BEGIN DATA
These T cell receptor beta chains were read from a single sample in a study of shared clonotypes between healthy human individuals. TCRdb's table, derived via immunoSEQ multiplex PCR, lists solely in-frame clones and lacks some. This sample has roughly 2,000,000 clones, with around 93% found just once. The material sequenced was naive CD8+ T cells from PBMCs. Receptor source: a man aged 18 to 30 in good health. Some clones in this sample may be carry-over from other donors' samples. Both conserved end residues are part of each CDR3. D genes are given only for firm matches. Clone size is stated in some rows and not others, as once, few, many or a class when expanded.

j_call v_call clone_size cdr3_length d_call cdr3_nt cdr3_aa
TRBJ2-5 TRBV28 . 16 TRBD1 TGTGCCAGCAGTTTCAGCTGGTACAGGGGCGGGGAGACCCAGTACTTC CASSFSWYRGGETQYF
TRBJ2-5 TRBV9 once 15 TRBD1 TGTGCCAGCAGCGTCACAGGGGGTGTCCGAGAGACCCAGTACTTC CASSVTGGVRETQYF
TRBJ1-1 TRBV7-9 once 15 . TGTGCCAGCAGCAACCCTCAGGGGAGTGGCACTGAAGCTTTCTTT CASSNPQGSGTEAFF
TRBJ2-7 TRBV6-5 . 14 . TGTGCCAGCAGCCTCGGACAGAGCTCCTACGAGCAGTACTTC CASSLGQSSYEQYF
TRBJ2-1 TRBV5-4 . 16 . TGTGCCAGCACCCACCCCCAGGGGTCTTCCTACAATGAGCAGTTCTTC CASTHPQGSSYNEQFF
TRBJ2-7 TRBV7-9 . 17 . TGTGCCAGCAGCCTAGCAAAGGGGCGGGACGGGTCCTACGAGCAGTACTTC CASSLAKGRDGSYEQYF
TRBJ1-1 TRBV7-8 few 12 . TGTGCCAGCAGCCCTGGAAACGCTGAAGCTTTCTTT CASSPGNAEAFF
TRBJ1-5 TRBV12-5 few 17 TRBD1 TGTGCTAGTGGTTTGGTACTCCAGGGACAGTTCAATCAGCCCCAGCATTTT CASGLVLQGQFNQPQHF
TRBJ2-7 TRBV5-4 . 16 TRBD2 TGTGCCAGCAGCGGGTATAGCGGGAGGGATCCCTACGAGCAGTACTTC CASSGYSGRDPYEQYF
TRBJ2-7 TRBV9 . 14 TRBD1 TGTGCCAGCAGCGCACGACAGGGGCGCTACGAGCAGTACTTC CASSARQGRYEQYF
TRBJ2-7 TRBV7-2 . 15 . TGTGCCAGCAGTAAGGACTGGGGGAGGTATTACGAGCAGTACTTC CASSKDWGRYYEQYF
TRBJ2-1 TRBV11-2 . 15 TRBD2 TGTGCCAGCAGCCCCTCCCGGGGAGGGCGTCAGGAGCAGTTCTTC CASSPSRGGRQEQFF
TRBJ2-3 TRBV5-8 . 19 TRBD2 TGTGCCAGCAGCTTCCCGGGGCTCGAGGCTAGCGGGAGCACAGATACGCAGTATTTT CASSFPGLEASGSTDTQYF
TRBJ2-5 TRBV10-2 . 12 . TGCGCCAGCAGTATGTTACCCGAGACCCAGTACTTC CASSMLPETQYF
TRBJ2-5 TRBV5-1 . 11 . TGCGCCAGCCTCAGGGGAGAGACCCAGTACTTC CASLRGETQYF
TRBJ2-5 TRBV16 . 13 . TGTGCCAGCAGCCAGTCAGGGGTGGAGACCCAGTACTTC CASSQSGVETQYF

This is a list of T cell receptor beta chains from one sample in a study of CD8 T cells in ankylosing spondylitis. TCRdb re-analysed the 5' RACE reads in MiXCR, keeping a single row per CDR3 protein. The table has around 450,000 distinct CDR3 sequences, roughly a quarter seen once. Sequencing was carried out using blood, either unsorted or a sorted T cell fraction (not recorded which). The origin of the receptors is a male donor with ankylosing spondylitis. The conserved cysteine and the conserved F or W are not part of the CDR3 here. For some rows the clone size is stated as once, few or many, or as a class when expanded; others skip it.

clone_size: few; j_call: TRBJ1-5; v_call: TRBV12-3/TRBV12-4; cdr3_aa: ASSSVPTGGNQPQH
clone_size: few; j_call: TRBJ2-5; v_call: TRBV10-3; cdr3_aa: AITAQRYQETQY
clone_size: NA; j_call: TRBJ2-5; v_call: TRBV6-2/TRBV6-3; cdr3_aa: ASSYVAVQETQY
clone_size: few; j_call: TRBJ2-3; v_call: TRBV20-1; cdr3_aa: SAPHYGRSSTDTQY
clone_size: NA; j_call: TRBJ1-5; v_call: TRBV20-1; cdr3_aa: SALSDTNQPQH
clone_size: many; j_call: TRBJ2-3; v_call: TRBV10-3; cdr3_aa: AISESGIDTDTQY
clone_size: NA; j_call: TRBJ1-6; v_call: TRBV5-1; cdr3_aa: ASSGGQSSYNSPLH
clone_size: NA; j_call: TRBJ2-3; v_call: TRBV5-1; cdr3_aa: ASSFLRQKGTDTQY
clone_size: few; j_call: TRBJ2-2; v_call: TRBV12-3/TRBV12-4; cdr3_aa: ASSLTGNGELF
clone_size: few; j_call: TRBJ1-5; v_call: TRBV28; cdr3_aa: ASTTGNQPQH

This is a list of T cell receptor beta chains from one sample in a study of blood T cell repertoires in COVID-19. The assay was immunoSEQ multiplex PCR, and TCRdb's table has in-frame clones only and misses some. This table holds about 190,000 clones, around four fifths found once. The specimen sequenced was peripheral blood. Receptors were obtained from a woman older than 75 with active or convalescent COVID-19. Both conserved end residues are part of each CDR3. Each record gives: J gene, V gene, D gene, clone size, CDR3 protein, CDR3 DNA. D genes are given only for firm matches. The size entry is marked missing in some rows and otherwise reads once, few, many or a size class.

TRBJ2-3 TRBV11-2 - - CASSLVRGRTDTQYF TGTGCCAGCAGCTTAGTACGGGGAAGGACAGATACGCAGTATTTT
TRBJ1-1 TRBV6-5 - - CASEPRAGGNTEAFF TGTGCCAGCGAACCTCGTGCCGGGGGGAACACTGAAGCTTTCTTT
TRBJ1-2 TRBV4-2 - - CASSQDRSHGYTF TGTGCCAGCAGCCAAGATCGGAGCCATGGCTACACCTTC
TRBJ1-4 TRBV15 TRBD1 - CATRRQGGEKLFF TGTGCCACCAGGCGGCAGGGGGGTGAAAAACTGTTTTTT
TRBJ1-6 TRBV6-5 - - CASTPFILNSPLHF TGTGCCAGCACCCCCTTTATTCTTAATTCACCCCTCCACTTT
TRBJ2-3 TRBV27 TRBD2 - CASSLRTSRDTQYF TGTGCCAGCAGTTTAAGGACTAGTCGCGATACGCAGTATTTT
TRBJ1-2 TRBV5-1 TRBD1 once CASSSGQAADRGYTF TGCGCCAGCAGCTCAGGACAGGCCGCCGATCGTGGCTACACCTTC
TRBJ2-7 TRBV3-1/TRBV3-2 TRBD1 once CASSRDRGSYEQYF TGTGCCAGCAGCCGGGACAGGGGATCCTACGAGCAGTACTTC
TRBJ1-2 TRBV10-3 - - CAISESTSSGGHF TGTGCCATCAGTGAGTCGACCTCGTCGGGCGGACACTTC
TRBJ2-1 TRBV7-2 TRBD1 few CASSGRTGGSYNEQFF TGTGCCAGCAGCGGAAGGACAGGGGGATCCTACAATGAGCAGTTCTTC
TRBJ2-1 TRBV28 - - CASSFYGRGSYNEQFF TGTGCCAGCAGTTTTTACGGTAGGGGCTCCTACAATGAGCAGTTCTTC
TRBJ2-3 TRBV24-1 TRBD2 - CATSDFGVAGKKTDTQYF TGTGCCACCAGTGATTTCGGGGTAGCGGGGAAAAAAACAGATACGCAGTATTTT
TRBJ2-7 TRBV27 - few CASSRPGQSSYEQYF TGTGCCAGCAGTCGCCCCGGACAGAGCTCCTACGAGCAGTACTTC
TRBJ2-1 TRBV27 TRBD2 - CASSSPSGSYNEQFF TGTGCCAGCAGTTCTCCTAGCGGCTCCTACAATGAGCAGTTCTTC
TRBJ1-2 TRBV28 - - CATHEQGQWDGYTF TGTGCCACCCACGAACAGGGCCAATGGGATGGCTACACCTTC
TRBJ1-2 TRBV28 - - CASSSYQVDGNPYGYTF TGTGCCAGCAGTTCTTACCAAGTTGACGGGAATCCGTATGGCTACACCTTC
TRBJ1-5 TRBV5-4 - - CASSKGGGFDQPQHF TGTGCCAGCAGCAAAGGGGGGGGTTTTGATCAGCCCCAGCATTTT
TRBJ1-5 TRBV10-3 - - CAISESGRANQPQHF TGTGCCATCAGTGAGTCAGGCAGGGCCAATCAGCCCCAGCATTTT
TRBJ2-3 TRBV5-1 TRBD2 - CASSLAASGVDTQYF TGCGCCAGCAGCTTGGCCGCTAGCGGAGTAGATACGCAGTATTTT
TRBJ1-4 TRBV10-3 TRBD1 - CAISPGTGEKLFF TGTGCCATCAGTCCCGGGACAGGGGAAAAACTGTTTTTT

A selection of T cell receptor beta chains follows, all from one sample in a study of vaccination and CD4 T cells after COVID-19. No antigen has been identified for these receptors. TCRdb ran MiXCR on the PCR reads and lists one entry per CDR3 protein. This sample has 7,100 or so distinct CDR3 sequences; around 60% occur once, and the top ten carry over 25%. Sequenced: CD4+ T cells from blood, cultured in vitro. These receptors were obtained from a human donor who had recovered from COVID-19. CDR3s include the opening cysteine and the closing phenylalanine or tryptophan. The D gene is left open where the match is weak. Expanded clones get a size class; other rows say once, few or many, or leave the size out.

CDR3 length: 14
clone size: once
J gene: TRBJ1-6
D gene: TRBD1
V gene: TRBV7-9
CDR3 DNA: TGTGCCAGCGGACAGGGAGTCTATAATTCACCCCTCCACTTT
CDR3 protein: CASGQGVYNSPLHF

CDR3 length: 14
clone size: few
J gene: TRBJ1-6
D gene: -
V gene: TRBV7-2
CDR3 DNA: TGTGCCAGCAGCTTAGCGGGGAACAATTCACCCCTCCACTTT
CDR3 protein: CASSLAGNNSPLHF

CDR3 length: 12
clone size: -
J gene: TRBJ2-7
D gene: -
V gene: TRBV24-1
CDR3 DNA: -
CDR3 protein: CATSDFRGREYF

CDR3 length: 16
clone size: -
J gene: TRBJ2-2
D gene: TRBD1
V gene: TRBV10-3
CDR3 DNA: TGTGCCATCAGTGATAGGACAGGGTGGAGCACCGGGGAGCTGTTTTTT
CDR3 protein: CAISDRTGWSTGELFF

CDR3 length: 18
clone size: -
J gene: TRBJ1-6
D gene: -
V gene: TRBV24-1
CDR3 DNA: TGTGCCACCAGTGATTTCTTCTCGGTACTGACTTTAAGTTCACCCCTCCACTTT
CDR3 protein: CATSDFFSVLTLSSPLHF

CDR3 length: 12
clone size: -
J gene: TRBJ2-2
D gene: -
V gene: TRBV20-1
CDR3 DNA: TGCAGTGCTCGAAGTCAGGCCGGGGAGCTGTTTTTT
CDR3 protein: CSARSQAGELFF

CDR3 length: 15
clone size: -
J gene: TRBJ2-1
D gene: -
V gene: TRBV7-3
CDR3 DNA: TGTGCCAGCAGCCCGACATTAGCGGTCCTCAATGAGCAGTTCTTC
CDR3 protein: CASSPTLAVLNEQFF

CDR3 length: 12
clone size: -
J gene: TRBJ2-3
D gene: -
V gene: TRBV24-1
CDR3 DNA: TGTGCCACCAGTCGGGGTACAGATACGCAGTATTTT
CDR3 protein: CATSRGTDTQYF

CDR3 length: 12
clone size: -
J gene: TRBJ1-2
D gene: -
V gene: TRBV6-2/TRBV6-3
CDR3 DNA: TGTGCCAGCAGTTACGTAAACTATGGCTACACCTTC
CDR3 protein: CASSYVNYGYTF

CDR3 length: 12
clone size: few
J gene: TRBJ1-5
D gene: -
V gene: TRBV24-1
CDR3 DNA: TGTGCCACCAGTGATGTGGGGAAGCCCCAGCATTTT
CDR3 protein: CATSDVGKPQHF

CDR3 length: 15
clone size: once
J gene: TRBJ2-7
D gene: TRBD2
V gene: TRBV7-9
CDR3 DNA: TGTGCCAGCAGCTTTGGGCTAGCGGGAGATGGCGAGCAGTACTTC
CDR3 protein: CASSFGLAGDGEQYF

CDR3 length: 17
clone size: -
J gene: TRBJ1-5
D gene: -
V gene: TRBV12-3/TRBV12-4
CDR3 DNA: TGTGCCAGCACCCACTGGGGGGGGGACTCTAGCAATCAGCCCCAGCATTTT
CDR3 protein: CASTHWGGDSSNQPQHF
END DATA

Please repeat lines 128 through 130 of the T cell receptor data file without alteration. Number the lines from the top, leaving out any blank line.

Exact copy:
CDR3 protein: CASSFGLAGDGEQYF

CDR3 length: 17
clone size: -